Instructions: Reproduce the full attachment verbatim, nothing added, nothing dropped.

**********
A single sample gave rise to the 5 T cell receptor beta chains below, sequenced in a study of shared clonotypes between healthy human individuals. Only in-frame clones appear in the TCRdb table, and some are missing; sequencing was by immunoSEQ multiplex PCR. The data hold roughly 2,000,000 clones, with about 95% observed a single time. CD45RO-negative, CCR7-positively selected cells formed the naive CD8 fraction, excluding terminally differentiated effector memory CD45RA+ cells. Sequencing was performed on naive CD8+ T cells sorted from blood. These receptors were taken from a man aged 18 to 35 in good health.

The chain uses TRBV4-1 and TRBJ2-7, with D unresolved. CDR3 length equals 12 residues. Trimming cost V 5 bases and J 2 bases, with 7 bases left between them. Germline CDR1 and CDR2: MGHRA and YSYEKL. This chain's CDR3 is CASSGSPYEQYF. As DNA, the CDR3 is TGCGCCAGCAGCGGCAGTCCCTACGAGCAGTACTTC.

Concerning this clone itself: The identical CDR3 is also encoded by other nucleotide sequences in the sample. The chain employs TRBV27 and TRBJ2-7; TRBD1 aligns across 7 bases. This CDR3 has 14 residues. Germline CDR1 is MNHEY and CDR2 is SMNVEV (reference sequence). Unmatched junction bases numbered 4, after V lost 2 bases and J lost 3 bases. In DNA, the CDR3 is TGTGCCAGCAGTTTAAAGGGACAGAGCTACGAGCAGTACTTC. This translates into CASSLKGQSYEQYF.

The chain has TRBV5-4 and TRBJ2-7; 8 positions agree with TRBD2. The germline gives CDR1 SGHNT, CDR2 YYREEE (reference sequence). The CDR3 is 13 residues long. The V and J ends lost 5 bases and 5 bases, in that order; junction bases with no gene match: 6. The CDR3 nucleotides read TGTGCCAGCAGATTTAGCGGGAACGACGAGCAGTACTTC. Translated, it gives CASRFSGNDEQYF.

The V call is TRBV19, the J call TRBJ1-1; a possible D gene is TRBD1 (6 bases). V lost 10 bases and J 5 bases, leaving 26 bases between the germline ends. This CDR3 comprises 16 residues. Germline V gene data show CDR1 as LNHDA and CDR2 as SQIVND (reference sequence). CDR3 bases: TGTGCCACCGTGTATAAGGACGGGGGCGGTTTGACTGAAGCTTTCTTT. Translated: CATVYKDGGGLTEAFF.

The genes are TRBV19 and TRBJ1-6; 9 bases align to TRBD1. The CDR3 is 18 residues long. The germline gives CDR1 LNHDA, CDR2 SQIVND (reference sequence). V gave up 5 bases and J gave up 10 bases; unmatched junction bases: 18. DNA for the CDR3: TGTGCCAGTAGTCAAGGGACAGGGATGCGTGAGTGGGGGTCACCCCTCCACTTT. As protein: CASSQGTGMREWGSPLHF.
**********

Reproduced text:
A single sample gave rise to the 5 T cell receptor beta chains below, sequenced in a study of shared clonotypes between healthy human individuals. Only in-frame clones appear in the TCRdb table, and some are missing; sequencing was by immunoSEQ multiplex PCR. The data hold roughly 2,000,000 clones, with about 95% observed a single time. CD45RO-negative, CCR7-positively selected cells formed the naive CD8 fraction, excluding terminally differentiated effector memory CD45RA+ cells. Sequencing was performed on naive CD8+ T cells sorted from blood. These receptors were taken from a man aged 18 to 35 in good health.

The chain uses TRBV4-1 and TRBJ2-7, with D unresolved. CDR3 length equals 12 residues. Trimming cost V 5 bases and J 2 bases, with 7 bases left between them. Germline CDR1 and CDR2: MGHRA and YSYEKL. This chain's CDR3 is CASSGSPYEQYF. As DNA, the CDR3 is TGCGCCAGCAGCGGCAGTCCCTACGAGCAGTACTTC.

Concerning this clone itself: The identical CDR3 is also encoded by other nucleotide sequences in the sample. The chain employs TRBV27 and TRBJ2-7; TRBD1 aligns across 7 bases. This CDR3 has 14 residues. Germline CDR1 is MNHEY and CDR2 is SMNVEV (reference sequence). Unmatched junction bases numbered 4, after V lost 2 bases and J lost 3 bases. In DNA, the CDR3 is TGTGCCAGCAGTTTAAAGGGACAGAGCTACGAGCAGTACTTC. This translates into CASSLKGQSYEQYF.

The chain has TRBV5-4 and TRBJ2-7; 8 positions agree with TRBD2. The germline gives CDR1 SGHNT, CDR2 YYREEE (reference sequence). The CDR3 is 13 residues long. The V and J ends lost 5 bases and 5 bases, in that order; junction bases with no gene match: 6. The CDR3 nucleotides read TGTGCCAGCAGATTTAGCGGGAACGACGAGCAGTACTTC. Translated, it gives CASRFSGNDEQYF.

The V call is TRBV19, the J call TRBJ1-1; a possible D gene is TRBD1 (6 bases). V lost 10 bases and J 5 bases, leaving 26 bases between the germline ends. This CDR3 comprises 16 residues. Germline V gene data show CDR1 as LNHDA and CDR2 as SQIVND (reference sequence). CDR3 bases: TGTGCCACCGTGTATAAGGACGGGGGCGGTTTGACTGAAGCTTTCTTT. Translated: CATVYKDGGGLTEAFF.

The genes are TRBV19 and TRBJ1-6; 9 bases align to TRBD1. The CDR3 is 18 residues long. The germline gives CDR1 LNHDA, CDR2 SQIVND (reference sequence). V gave up 5 bases and J gave up 10 bases; unmatched junction bases: 18. DNA for the CDR3: TGTGCCAGTAGTCAAGGGACAGGGATGCGTGAGTGGGGGTCACCCCTCCACTTT. As protein: CASSQGTGMREWGSPLHF.